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Todays 'new concept' was designed over 60 years ago
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What the Experts Have Said - Klemin

On the House Floor, April 30, 1937 [PDF - 800K] as reflected in the Congressional Record - House, First Session of the Seventy-Fifth Congress of the United States of America, Volume 81 - Part 4, p. 4063, Congressman McFarlane states:

"The leading aeronautical engineers of the world, familiar with the Burnelli patents, express their hearty approval, among them being Dr. Alexander Klemin, in charge of the Daniel Guggenheim Institute of Aeronautics at New York University who states:

‘The comparison of commercial transport airplanes of today with the Burnelli transport plane shows marked superiority in cabin capacity, space per passenger, cruising and top speeds, safety, and efficiency.

The present demand for performance should be fully satisfied by the high indicated performance of the Burnelli twin-engine plane with either air or liquid cooled power plants.

The engines are housed side by side in the leading edge of the airfoil body in the most efficient position as demonstrated by the N.A.C.A. in their extensive program. The housing of the engines in this position, coupled with aerodynamic efficiency of the lifting fuselage, makes the Burnelli design aerodynamically superior to conventional twin-engined or even single-engine designs.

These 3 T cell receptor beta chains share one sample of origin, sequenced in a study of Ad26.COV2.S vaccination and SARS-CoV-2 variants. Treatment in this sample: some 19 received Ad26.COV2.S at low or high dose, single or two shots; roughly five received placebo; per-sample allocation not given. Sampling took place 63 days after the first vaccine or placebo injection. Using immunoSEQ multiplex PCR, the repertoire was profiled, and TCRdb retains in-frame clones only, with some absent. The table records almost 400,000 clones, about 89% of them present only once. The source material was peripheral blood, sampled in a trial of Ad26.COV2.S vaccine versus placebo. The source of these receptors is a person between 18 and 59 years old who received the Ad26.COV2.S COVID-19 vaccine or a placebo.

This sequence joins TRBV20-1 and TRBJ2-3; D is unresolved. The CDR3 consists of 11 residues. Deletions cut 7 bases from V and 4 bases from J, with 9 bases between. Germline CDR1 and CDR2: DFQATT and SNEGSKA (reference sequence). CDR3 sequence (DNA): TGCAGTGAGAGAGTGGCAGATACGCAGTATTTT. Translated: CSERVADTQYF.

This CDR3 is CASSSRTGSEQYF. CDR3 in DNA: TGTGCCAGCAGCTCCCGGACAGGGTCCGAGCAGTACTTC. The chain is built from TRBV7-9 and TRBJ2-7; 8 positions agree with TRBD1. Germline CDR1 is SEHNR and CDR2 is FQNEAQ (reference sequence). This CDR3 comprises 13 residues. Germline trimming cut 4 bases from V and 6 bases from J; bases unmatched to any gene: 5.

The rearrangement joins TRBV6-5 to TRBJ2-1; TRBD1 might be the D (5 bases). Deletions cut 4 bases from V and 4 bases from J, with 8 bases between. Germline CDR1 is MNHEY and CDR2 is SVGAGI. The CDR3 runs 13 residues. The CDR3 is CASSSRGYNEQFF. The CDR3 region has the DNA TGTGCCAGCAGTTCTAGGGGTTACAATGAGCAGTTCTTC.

The arrangement of the power plant and the attachment of wings and landing gear have led to simplification of design, which not only helps reduce weight but reduces construction costs and, what is more important perhaps to the air-transport operator, reduces maintenance costs.

Of equal importance is the fact that the cabin space per passenger is much larger than that of any conventional airplane today and this is obtained while maintaining aerodynamic superiority.

Not only is cabin space important for transport passengers, but for carrying bulky packages, which comprise a great part of air-express service today. Very often the full pay load, in pounds, cannot be realized due to the space requirements of goods to be transported.

The advantage of the Burnelli principle of design should prove of even greater value in the "giant" long-range airplane of the future.'

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